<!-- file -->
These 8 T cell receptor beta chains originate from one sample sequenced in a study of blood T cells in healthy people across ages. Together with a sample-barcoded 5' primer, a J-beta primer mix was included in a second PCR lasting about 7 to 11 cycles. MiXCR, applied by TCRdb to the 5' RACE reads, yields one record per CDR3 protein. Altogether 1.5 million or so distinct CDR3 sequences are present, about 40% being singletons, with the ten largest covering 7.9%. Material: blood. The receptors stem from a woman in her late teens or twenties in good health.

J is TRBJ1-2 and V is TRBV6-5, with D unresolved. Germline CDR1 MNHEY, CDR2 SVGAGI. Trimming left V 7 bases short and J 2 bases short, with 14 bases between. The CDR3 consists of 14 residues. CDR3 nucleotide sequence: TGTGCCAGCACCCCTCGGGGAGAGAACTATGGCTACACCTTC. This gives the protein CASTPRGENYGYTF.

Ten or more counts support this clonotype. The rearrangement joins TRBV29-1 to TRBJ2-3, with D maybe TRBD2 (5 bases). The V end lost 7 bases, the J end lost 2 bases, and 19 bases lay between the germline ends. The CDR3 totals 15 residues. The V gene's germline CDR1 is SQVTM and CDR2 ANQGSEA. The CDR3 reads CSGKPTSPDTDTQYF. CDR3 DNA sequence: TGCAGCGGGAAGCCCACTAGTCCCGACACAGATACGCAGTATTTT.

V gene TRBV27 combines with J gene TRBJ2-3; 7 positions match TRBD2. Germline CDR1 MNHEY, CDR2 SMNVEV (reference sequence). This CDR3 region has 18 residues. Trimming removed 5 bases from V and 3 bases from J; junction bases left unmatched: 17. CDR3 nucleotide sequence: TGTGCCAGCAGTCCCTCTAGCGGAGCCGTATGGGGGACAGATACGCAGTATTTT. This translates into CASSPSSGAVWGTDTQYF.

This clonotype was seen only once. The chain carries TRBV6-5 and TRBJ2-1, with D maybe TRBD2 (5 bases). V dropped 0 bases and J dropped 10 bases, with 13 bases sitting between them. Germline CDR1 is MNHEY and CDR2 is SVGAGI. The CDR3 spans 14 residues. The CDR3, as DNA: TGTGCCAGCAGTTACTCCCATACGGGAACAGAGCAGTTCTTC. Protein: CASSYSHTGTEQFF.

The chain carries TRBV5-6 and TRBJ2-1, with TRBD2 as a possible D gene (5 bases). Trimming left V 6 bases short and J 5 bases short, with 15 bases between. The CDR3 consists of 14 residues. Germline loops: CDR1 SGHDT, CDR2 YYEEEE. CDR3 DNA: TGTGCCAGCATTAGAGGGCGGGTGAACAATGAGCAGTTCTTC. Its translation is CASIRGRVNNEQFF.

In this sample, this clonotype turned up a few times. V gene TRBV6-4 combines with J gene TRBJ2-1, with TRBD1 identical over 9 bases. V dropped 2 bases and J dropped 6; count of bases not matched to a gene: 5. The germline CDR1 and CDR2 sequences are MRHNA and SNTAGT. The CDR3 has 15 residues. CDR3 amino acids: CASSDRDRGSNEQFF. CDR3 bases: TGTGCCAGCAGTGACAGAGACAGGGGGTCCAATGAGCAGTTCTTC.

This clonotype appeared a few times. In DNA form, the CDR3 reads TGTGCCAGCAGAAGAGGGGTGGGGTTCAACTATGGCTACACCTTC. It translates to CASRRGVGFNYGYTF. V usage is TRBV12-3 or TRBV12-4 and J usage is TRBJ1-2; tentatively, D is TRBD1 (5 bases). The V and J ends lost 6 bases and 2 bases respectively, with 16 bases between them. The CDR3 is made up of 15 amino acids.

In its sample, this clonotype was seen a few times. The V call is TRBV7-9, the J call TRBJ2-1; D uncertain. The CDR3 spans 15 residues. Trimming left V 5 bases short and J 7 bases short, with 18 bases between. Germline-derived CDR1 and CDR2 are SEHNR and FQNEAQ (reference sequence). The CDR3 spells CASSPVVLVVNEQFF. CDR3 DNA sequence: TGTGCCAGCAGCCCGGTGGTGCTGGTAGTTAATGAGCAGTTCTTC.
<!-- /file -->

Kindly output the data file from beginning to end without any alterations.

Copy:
These 8 T cell receptor beta chains originate from one sample sequenced in a study of blood T cells in healthy people across ages. Together with a sample-barcoded 5' primer, a J-beta primer mix was included in a second PCR lasting about 7 to 11 cycles. MiXCR, applied by TCRdb to the 5' RACE reads, yields one record per CDR3 protein. Altogether 1.5 million or so distinct CDR3 sequences are present, about 40% being singletons, with the ten largest covering 7.9%. Material: blood. The receptors stem from a woman in her late teens or twenties in good health.

J is TRBJ1-2 and V is TRBV6-5, with D unresolved. Germline CDR1 MNHEY, CDR2 SVGAGI. Trimming left V 7 bases short and J 2 bases short, with 14 bases between. The CDR3 consists of 14 residues. CDR3 nucleotide sequence: TGTGCCAGCACCCCTCGGGGAGAGAACTATGGCTACACCTTC. This gives the protein CASTPRGENYGYTF.

Ten or more counts support this clonotype. The rearrangement joins TRBV29-1 to TRBJ2-3, with D maybe TRBD2 (5 bases). The V end lost 7 bases, the J end lost 2 bases, and 19 bases lay between the germline ends. The CDR3 totals 15 residues. The V gene's germline CDR1 is SQVTM and CDR2 ANQGSEA. The CDR3 reads CSGKPTSPDTDTQYF. CDR3 DNA sequence: TGCAGCGGGAAGCCCACTAGTCCCGACACAGATACGCAGTATTTT.

V gene TRBV27 combines with J gene TRBJ2-3; 7 positions match TRBD2. Germline CDR1 MNHEY, CDR2 SMNVEV (reference sequence). This CDR3 region has 18 residues. Trimming removed 5 bases from V and 3 bases from J; junction bases left unmatched: 17. CDR3 nucleotide sequence: TGTGCCAGCAGTCCCTCTAGCGGAGCCGTATGGGGGACAGATACGCAGTATTTT. This translates into CASSPSSGAVWGTDTQYF.

This clonotype was seen only once. The chain carries TRBV6-5 and TRBJ2-1, with D maybe TRBD2 (5 bases). V dropped 0 bases and J dropped 10 bases, with 13 bases sitting between them. Germline CDR1 is MNHEY and CDR2 is SVGAGI. The CDR3 spans 14 residues. The CDR3, as DNA: TGTGCCAGCAGTTACTCCCATACGGGAACAGAGCAGTTCTTC. Protein: CASSYSHTGTEQFF.

The chain carries TRBV5-6 and TRBJ2-1, with TRBD2 as a possible D gene (5 bases). Trimming left V 6 bases short and J 5 bases short, with 15 bases between. The CDR3 consists of 14 residues. Germline loops: CDR1 SGHDT, CDR2 YYEEEE. CDR3 DNA: TGTGCCAGCATTAGAGGGCGGGTGAACAATGAGCAGTTCTTC. Its translation is CASIRGRVNNEQFF.

In this sample, this clonotype turned up a few times. V gene TRBV6-4 combines with J gene TRBJ2-1, with TRBD1 identical over 9 bases. V dropped 2 bases and J dropped 6; count of bases not matched to a gene: 5. The germline CDR1 and CDR2 sequences are MRHNA and SNTAGT. The CDR3 has 15 residues. CDR3 amino acids: CASSDRDRGSNEQFF. CDR3 bases: TGTGCCAGCAGTGACAGAGACAGGGGGTCCAATGAGCAGTTCTTC.

This clonotype appeared a few times. In DNA form, the CDR3 reads TGTGCCAGCAGAAGAGGGGTGGGGTTCAACTATGGCTACACCTTC. It translates to CASRRGVGFNYGYTF. V usage is TRBV12-3 or TRBV12-4 and J usage is TRBJ1-2; tentatively, D is TRBD1 (5 bases). The V and J ends lost 6 bases and 2 bases respectively, with 16 bases between them. The CDR3 is made up of 15 amino acids.

In its sample, this clonotype was seen a few times. The V call is TRBV7-9, the J call TRBJ2-1; D uncertain. The CDR3 spans 15 residues. Trimming left V 5 bases short and J 7 bases short, with 18 bases between. Germline-derived CDR1 and CDR2 are SEHNR and FQNEAQ (reference sequence). The CDR3 spells CASSPVVLVVNEQFF. CDR3 DNA sequence: TGTGCCAGCAGCCCGGTGGTGCTGGTAGTTAATGAGCAGTTCTTC.